Australian technology news, reviews, and guides to help you
Australian technology news, reviews, and guides to help you

Light Phone set to offer a modern mobile that isn’t a time waster

There are plenty of reasons to move to a dumbphone, but if you don’t want to sacrifice quality for capability, Light Phone’s upcoming mobile will be of interest.

We live in a world of smartphones, of devices that not only serve multiple purposes — like replacing our wallets and cameras and music players — but that also let us browse the vast world of apps and websites and social media services aplenty.

Yet that doesn’t match the needs of everyone. Big screens on the modern phone may well be what many people want, but others can see phones as time wasting gadgets, of screens that you stare into with seemingly endless scrolls of content and social platform and apps and games and so on.

It’s for reasons like this that some are taking the plunge of a digital detox, and switching to a dumbphone.

A device built to service lesser needs, dumbphones are also called “feature phones”, largely because they have limited numbers of features. The screens are smaller and typically not touchscreens, the camera quality lower, and the sorts of things you can do with them largely stick to calls, messaging, and very limited social, often stuck at WhatsApp and little else. They can be fairly basic.

But a stripped back phone doesn’t necessarily have to be basic. It could be minimalist and functional, working in your life like the best phones, yet built in a way that discourages you from wasting your time simply staring into it at all hours.

That seems to be some of the inspiration in an upcoming model from relatively newcomer “Light Phone”, a brand that has previously built phones with e-ink screens designed to replace smartphones that can let you still engage with life.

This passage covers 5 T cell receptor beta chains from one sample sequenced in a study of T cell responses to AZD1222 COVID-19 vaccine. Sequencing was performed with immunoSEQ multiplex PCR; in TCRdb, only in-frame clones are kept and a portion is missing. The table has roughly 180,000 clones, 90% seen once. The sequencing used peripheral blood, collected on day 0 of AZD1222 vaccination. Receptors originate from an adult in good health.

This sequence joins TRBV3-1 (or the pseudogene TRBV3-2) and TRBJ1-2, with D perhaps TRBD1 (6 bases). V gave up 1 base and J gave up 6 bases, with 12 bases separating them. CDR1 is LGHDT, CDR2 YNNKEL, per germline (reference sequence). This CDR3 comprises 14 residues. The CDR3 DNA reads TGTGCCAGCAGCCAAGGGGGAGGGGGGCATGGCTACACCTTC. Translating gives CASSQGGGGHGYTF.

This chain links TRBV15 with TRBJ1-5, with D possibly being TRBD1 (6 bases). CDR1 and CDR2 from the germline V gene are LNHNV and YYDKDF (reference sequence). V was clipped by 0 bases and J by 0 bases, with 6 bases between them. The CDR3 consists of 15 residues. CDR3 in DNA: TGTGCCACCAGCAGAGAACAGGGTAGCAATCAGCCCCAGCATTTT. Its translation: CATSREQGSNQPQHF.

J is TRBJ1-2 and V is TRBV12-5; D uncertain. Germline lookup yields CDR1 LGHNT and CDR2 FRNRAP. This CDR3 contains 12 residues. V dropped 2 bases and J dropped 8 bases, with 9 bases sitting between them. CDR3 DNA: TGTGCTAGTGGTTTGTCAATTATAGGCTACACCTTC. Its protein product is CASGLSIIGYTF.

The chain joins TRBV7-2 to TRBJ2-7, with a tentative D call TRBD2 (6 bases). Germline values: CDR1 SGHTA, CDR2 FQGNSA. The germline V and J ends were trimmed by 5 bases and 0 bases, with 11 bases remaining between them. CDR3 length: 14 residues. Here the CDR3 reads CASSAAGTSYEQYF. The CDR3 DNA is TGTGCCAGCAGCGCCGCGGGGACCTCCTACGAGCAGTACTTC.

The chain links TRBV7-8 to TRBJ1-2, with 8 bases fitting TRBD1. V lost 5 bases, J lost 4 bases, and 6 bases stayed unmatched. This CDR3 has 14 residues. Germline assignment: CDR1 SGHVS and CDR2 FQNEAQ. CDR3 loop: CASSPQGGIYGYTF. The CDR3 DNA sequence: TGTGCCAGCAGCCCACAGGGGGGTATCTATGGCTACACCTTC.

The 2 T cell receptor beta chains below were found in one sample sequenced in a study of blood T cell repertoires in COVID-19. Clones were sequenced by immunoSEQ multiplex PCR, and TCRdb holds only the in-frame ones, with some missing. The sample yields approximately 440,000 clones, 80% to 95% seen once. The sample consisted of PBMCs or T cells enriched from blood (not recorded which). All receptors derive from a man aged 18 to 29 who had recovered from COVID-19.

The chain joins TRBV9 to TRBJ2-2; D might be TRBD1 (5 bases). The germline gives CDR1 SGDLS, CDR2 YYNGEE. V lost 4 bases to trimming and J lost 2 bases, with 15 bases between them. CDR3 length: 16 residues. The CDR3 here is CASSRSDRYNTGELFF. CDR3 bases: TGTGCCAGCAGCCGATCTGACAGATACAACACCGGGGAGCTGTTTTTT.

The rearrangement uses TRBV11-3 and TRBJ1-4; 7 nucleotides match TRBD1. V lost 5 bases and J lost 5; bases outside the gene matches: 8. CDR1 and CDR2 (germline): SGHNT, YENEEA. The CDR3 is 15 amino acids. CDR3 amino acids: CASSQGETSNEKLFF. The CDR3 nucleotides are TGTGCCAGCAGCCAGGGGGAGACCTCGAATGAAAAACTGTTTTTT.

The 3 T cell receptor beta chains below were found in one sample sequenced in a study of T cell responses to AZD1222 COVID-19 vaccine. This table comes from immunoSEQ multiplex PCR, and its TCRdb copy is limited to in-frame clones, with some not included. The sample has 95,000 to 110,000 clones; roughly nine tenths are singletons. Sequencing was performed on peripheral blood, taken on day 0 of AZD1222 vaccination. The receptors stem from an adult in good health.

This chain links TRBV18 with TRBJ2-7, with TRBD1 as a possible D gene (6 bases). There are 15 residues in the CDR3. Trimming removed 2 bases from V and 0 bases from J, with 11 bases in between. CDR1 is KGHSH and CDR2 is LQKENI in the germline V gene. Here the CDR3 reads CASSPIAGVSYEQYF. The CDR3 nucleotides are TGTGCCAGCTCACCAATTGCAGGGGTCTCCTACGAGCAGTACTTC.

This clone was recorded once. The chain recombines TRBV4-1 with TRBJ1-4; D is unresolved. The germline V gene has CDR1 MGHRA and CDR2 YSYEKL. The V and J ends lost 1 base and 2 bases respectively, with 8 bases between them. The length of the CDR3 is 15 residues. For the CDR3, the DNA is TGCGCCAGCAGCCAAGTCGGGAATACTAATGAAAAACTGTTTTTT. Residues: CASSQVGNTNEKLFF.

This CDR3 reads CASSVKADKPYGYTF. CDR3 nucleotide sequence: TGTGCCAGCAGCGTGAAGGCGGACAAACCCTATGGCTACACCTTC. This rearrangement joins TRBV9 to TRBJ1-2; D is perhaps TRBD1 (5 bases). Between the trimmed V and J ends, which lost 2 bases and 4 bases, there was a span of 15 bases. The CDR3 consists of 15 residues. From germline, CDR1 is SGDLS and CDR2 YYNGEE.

The company calls that time away from your phone “going light”, and it’s what the brand is talking about with the Light Phone. Specifically, it can still function as your phone, and not necessarily feel prohibitive in the way a dumb phone can.

The latest model is perhaps its most intriguing.

Set for arrival in 2025, the Light Phone III is a compact device with a 3.92 inch OLED screen. That’s about the screen size of the classic iPhone 5, but the bezels of the Light Phone III appear tighter, so the phone would likely be smaller than what Apple made back then. Times have changed.

There are major differences than just the size, though.

The screen is OLED and yet runs a black and white interface. It’s like an electronic ink screen from an eReader, but will improve the performance in refresh time due to it not actually being an eInk screen.

From a hardware point of view, there’s a reasonable amount there, almost describing mid-range of mobiles in Australia at this point. The phone will support 6GB RAM, 128GB storage, and a Qualcomm Snapdragon 450 chip, while media capabilities include a 50 megapixel camera on the back, 8 megapixel at the front, stereo speakers, and two mics to help cut back on noise. There’s even a dedicated camera shutter button and a fingerprint sensor in the power button.

The Light Phone III will also come with IP54 water resistance, but it’s designed to be small and light, offering a fairly comfortable 124g size in a phone made to be compact.

Despite its compact nature, it’s a little thick compared to today’s conventions, hitting 12mm, though it does include a unique way of controlling the screen, with a wheel on the side similar to what’s found on high-end media players for volume control.

This play on design is part of what makes the Light Phone so intriguing: you’ll use your phone differently for the things that matter, but shouldn’t need to spend so much time wasted on the phone experience itself.

The phone itself technically runs Android, but with a customer version called “Light OS” built by the company to minimise the experience. That may mean app support for the apps people need could be expanded over time.

And that’s handy, because the phone itself is geared at being used for a long time, complete with a battery compartment with screws more or less encouraging you to open it up and replace the battery later on.

As for pricing, the Light Phone III does appear to be a little more expensive than other mobiles, possibly because of just how custom it is. In America, the early pre-order state as the mobile set for $399 USD, with an expected launch price of $799 USD, both prices without shipping.

Unfortunately, there’s no price or availability for the Light Phone III in Australia, meaning Aussies keen to grab this thing may either just want to wait for local distribution, or spend up to get the US price before someone inevitably finds a way to launch the phone locally.

Locally, Light Phone also notes the mobile is compatible with Optus and Vodafone, but less so with Telstra, so you might want to take that into consideration, too.

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